During video-clip watching, friends show the highest neural similarity (leftmost brains). As social distance increases, neural similarity decreases. Warmer colors indicate high neural similarity; cooler colors indicate low neural similarity.

Carolyn Parkinson, Adam Kleinbaum, and Thalia Wheatley

Humans have long suspected—and researchers have confirmed—that people often become friends with those similar to themselves. Demographics alone, however, do not predict everything, as people do not always befriend those from the same age group or ethnicity. Recently, non-invasive neuroimaging has provided researchers with an alternative method to investigate why people connect with some individuals better than others.

Dartmouth College social neuroscientist Thalia Wheatley and her colleagues wondered about the biological roots of friendship and whether friends might perceive and process the world in similar ways. Her team tested these questions in a two-part experiment. To begin, they surveyed a cohort of 279 first-year university graduate students enrolled in the same leadership course. In an online survey, the students, who had arrived on campus three or four months earlier, disclosed their social relationships to fellow students in the program. Researchers paired this information with the students’ demographic data and analyzed students’ social ties to construct a web of relationships that showed the degrees of separation between students. For example, they only considered two individuals “friends” if both reported the friendship.

In the next phase, researchers used functional magnetic resonance imaging (fMRI) to measure the brain activity of forty-two of these students. Such technology allows researchers to “look under the hood and see how the mind works moment by moment,” says Wheatley. All of the students in this phase watched the same series of video clips while undergoing fMRI scanning. Presented sequentially in a TV “channel surfing” style, the videos covered diverse subjects, from sports and music to nature and politics, and included various types of humor and emotional appeals. The fMRI scans indirectly measured what parts of the students’ brains were active during different points in the videos.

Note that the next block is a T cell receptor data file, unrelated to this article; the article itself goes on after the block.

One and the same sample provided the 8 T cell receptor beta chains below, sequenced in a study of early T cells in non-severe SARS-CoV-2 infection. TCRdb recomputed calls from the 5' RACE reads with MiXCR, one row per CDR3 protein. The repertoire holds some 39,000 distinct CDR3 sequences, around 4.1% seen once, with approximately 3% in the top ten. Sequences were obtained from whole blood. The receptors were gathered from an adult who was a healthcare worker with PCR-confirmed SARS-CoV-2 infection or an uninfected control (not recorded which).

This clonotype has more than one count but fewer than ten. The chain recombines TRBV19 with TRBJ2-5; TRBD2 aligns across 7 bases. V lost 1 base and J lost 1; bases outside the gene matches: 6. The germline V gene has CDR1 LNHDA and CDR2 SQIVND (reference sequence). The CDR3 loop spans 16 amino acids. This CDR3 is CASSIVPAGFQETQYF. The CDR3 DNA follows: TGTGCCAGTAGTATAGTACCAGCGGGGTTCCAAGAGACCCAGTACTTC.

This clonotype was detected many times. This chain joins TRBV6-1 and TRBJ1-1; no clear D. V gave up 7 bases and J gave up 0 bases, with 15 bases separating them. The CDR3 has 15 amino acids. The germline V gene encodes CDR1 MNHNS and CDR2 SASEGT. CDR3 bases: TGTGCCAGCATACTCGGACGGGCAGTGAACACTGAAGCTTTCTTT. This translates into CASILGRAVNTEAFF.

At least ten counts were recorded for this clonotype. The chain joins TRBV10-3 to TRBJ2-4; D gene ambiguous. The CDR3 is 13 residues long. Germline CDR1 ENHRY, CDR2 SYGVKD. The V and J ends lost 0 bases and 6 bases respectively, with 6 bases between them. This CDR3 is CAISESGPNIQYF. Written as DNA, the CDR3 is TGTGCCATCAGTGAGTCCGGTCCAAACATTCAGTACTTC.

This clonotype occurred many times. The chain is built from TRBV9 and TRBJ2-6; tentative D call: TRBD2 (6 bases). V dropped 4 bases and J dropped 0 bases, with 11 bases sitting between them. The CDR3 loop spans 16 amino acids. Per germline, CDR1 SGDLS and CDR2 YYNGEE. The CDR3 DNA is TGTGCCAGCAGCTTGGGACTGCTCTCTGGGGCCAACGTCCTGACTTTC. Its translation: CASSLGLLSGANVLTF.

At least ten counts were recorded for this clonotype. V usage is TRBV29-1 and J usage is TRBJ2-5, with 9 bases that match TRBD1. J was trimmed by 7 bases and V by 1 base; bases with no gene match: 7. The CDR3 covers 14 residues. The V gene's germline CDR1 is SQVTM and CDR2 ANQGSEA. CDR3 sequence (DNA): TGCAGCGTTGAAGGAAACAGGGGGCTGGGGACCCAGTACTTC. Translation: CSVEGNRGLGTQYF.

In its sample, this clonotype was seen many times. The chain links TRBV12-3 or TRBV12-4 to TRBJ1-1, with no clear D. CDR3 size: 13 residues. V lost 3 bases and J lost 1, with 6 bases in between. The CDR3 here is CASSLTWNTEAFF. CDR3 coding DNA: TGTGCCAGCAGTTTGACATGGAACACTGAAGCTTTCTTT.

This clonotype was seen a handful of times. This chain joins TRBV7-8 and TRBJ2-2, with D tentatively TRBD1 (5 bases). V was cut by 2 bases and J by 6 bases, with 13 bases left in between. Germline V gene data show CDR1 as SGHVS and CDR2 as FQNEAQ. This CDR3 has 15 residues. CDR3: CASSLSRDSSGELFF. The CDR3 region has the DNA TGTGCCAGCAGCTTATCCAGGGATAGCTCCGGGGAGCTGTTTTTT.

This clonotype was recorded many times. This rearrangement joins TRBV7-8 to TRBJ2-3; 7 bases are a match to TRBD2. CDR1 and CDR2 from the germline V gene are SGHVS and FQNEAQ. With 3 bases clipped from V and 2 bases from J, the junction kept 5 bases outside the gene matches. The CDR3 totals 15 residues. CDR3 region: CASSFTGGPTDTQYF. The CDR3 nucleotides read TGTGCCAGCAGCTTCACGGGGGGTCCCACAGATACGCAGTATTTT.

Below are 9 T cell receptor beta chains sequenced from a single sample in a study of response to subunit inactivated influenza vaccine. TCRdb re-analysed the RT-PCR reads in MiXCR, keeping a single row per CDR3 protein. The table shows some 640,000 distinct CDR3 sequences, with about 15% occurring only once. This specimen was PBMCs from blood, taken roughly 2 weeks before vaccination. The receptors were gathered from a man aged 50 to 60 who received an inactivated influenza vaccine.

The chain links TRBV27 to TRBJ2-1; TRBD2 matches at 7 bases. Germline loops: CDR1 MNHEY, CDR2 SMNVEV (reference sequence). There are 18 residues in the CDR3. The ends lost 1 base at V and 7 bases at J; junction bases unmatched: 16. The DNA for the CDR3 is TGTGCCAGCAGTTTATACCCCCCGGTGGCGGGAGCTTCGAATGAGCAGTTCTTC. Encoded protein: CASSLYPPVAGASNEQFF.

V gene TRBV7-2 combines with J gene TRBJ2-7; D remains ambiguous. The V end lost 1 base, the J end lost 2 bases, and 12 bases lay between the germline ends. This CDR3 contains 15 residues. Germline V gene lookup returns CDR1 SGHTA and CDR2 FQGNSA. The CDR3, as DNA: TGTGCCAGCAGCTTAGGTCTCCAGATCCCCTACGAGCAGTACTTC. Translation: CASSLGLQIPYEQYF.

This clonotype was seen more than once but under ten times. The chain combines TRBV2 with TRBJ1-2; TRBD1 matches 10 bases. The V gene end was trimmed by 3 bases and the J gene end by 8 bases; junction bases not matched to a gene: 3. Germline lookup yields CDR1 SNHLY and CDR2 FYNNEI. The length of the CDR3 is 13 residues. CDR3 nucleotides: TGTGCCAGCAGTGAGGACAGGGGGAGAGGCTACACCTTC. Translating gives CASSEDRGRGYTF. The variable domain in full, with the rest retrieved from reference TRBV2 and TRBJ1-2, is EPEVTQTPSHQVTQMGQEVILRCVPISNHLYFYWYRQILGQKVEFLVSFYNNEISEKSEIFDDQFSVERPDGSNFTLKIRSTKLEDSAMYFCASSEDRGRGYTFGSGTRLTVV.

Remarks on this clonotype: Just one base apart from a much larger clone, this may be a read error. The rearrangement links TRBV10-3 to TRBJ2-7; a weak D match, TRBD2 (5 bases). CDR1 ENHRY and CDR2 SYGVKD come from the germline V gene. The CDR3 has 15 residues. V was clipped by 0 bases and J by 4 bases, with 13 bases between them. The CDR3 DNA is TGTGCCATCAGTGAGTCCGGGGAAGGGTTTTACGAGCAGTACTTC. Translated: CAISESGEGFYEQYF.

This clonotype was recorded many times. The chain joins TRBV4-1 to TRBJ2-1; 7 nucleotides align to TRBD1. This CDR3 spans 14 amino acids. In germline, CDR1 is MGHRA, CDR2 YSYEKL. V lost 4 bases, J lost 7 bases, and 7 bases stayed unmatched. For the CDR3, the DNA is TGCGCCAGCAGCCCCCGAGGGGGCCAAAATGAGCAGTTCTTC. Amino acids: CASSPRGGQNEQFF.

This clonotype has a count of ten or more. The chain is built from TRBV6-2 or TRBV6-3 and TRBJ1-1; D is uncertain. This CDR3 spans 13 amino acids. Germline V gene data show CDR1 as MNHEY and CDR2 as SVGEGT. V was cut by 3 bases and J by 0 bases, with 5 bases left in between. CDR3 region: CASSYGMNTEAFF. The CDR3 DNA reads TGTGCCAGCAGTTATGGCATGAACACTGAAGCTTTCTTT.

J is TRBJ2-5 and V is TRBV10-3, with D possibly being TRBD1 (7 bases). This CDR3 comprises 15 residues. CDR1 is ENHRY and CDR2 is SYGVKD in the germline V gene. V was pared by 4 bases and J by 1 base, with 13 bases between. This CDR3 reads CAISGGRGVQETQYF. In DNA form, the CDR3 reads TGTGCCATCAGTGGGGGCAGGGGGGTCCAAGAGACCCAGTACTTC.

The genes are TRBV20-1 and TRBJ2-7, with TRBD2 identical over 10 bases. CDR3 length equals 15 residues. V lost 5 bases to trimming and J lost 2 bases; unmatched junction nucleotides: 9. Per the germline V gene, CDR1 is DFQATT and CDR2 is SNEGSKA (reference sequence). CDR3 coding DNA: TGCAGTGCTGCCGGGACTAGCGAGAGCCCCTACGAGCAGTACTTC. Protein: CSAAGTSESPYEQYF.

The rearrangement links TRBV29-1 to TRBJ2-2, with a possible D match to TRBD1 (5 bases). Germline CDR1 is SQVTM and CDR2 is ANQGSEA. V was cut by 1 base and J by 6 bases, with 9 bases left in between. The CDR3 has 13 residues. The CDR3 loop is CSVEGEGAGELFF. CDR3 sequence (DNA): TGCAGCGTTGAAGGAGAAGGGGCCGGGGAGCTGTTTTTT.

When the research team mapped how similarities in brain activity manifested within the broader social network, friends showed the greatest similarities in neural activity during video clip watching. Furthermore, regions of similarity appeared all over the brain, including areas involved in attention, reasoning, and the processing of emotion, sounds, and visual information. As social distance between participants increased, neural similarity dropped off.

The scientists also constructed an algorithm to predict social relationships based on similarities in brain activity, while also taking into account demographic similarities or differences. Their model could predict social relationships (e.g., whether participants were friends, friends of friends, etc.) based on those neural similarities with an average accuracy of forty-one percent, a significant improvement over chance, which predicts with only twenty-five percent accuracy.

“What we don’t know,” says Wheatley, “is why friends cluster in this way.” She hopes future studies could reveal whether friends who similarly experience the world tend to seek each other out or friends become more alike over time—or perhaps both. (Nature Communications)

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